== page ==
There are two main trains of thought when it comes to answering the question posed by this week’s blog title. The first thought is “why bother?” After all, candidates only provide references that are guaranteed to say positive things, correct? As well, there’s a prevailing assumption, among many, that employers don’t even bother to call references. 

In some cases, that may be true. Hiring managers often use their gut instincts when making their hiring decisions. An incredibly impressive interview may negate the entire reference calling process. However, checking references can’t hurt. 

Employers can detect authenticity when they see and hear it. 

A bogus reference isn’t bound to help out a candidate’s chances of getting the job. With that said, while you may not necessarily need to include references on your resume, it’s a wise choice to have strong and legitimate references available and on stand-by in the event a potential employer requests them. 

To reiterate, be sure to select only appropriate references. These individuals should be able to provide detailed accounts of your past performances and how they would benefit the company you’re applying to work for. 

“When deciding who to include on your reference list, consider who may be able to prove the relevant skills and experience you’ll need for the position,” advises, “The best references are people who will speak positively about your work, attitude and value with specific examples. This can include direct managers or supervisors, colleagues, mentors, business partners, professors or even clients and vendors.”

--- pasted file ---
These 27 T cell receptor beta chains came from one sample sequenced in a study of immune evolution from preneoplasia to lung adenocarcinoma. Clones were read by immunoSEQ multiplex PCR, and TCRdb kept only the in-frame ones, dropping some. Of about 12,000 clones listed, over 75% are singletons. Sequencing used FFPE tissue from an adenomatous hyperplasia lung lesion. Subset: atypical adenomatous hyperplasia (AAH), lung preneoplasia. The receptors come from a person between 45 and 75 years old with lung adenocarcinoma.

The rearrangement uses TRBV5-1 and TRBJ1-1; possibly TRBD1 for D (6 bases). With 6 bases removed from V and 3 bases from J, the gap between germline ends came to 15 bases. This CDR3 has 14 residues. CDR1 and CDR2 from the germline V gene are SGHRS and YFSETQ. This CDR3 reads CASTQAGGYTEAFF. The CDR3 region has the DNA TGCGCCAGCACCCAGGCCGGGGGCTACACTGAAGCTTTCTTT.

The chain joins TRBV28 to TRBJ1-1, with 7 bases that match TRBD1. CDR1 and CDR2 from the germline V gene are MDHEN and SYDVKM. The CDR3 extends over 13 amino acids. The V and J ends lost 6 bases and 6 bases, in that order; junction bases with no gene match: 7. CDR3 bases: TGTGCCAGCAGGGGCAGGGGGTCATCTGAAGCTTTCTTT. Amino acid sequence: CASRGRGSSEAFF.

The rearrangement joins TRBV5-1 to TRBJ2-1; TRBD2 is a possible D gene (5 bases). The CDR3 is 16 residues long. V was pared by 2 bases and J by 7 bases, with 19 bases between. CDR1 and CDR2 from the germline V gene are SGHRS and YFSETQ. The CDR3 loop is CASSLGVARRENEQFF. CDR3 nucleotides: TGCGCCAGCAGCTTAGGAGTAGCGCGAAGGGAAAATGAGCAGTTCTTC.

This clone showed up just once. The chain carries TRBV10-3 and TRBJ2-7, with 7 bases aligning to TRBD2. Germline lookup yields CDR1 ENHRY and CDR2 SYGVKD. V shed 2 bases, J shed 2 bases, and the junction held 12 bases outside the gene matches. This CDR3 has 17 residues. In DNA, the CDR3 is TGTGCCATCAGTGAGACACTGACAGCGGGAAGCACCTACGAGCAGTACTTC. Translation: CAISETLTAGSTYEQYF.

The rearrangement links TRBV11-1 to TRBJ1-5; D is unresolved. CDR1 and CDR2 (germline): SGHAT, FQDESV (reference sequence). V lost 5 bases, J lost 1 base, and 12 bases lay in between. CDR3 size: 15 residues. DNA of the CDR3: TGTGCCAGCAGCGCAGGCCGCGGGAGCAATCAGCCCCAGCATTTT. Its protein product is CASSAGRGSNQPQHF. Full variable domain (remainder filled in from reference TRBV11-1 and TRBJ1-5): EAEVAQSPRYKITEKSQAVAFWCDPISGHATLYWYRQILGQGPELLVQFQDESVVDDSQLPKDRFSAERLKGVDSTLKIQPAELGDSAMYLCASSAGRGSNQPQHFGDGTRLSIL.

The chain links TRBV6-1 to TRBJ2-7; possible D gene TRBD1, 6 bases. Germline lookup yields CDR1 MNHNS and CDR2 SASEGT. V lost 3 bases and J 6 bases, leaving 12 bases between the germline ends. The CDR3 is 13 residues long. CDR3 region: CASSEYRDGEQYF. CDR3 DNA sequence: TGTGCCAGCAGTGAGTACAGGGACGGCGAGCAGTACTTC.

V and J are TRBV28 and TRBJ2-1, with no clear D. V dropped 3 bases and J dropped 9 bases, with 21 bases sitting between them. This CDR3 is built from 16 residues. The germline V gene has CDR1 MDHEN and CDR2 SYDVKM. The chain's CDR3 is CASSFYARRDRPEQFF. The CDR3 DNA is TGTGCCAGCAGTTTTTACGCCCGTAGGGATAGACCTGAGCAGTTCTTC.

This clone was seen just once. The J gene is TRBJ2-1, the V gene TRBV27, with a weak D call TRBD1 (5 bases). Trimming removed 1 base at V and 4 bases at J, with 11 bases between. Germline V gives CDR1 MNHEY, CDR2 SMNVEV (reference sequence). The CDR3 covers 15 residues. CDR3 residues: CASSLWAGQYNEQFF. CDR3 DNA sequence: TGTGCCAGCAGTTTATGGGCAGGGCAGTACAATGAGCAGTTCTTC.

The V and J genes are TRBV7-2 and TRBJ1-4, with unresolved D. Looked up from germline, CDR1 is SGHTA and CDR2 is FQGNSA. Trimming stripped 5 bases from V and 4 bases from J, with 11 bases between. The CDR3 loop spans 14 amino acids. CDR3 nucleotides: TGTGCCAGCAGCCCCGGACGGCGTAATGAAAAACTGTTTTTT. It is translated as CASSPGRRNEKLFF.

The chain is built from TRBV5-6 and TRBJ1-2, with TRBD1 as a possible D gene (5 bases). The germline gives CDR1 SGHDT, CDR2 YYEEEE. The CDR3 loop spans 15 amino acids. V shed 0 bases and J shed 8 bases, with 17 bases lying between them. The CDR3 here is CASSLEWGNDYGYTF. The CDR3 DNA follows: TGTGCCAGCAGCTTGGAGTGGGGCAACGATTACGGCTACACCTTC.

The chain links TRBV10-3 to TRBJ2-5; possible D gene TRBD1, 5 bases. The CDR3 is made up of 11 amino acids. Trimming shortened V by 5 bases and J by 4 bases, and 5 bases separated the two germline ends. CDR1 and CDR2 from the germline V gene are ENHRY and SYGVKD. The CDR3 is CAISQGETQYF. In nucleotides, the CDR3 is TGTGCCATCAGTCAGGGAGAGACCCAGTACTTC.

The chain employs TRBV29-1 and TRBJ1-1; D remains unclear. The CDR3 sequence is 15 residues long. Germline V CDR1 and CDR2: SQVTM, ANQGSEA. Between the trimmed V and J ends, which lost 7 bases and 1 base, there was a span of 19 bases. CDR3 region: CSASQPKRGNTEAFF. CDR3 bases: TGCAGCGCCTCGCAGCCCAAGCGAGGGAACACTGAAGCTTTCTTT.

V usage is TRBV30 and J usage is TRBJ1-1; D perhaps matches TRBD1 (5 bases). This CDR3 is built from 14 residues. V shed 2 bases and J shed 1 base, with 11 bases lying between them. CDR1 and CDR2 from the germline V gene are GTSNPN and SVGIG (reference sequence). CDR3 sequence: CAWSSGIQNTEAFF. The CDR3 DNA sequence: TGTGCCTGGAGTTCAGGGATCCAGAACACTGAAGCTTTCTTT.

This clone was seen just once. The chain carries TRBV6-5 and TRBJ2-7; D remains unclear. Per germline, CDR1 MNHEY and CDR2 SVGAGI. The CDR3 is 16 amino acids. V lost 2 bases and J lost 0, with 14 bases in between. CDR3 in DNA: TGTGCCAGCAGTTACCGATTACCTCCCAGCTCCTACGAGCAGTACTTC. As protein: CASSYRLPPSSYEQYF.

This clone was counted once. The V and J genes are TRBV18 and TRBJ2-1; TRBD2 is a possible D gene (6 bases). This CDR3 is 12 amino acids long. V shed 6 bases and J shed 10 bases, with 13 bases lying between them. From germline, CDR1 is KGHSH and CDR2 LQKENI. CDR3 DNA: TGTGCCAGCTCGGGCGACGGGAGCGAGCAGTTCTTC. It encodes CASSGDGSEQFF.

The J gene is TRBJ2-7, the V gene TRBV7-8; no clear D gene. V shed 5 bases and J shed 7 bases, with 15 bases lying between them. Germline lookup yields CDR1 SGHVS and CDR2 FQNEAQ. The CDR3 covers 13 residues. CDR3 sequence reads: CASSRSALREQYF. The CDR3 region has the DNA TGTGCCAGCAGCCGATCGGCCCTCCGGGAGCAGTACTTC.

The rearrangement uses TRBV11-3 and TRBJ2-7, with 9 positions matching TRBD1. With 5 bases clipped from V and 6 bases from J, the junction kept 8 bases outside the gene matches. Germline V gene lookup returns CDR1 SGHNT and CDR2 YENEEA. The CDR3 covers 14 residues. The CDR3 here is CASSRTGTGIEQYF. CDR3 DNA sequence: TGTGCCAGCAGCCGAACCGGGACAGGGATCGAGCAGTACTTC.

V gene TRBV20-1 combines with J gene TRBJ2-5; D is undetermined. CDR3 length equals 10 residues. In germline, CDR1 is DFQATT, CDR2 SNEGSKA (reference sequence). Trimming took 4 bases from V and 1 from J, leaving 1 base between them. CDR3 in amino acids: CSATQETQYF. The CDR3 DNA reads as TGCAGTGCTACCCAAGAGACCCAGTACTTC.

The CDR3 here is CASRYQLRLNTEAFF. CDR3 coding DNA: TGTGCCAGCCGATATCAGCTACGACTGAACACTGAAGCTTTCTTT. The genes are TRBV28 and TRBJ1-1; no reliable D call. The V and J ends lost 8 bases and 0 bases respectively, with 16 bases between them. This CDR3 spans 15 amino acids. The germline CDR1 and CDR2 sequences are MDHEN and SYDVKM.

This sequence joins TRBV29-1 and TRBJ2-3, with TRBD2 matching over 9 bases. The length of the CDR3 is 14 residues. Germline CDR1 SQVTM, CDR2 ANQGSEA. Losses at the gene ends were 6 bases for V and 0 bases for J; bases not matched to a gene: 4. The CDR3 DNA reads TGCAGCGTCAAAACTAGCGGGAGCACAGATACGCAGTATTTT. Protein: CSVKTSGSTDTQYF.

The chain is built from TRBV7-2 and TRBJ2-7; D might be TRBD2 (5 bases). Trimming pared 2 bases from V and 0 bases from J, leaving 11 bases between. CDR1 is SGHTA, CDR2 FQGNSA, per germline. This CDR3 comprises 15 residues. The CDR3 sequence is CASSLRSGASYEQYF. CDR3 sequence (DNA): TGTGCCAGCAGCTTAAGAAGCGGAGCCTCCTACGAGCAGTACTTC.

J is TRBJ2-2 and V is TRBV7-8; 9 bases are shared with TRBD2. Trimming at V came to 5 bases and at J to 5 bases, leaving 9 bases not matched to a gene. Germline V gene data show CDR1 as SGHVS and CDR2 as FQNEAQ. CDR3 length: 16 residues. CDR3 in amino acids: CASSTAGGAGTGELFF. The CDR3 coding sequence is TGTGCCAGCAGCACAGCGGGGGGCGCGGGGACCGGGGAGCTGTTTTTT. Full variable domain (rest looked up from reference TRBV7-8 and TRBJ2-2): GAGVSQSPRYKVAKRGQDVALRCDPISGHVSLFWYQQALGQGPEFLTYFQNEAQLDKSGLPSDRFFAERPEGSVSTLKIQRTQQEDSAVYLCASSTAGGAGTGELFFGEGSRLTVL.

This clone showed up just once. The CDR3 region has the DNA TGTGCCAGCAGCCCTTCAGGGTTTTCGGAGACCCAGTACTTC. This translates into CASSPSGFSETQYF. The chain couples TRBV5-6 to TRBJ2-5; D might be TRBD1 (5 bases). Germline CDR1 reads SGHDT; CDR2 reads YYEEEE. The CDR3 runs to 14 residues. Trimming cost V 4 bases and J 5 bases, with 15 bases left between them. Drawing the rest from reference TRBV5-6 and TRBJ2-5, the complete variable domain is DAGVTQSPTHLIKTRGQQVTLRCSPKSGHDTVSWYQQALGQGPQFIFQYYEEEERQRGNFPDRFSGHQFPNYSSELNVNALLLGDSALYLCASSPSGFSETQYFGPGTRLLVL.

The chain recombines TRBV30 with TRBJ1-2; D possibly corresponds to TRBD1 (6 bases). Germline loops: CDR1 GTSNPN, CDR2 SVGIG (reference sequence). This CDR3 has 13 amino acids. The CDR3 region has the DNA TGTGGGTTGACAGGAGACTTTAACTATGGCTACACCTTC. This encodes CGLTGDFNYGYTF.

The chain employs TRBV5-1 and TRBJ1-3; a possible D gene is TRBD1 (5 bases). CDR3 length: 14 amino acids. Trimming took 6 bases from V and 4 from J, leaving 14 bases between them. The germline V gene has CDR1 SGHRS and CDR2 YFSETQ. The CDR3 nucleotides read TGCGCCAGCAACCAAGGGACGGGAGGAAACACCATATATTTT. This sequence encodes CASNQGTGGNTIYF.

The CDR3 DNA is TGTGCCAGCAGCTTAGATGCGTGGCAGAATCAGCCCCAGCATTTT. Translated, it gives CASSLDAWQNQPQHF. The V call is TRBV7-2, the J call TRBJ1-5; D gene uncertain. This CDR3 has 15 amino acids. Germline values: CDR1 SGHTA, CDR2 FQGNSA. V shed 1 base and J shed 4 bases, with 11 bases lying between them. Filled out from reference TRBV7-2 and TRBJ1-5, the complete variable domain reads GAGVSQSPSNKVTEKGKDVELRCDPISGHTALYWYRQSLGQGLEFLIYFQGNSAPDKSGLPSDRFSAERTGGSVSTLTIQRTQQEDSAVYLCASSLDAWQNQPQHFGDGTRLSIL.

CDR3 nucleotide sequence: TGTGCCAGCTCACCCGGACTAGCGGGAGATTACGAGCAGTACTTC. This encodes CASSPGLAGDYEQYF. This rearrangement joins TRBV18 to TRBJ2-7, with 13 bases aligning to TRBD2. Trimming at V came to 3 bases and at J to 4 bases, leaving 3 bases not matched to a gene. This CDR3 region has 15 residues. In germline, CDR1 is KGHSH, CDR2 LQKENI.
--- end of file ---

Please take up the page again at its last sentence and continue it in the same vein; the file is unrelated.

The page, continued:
Be sure to request permission first.

No matter how impressive any particular reference may be, it’s important to get his/her permission before including his/her name on your reference list. The last thing you want is for one of your former employers or work associates to be taken off guard when receiving a phone call from your hiring manager. Be sure to give all of your references the heads up and provide details about the job or jobs you’re applying for. This will give them opportunities to prepare appropriate answers.

“It’s always a good idea to ask for permission to use someone as a reference in advance – before you give out their name,” writes Alison Doyle on, “This will allow you to determine, by their response, whether they feel like they could provide a positive reference. If they (or you) have any doubt as to the strength of the reference they might provide, look for someone else who would be more willing to vouch for you.”

Leave references off your resume.

Just to be clear about the answer to the question posed by the title of this week’s blog, you don’t necessarily have to include references on your resume. As mentioned, that doesn’t mean you shouldn’t have references. It’s always best to be prepared with them in the event your employer requests them.

As points out, “because references are not always a part of the interview process, you are taking up limited resume space to provide what may end up being irrelevant to employers in this phase. Even including the phrase “references upon request” on your resume can be unimportant. If their interview process includes references, employers will ask you to provide them.”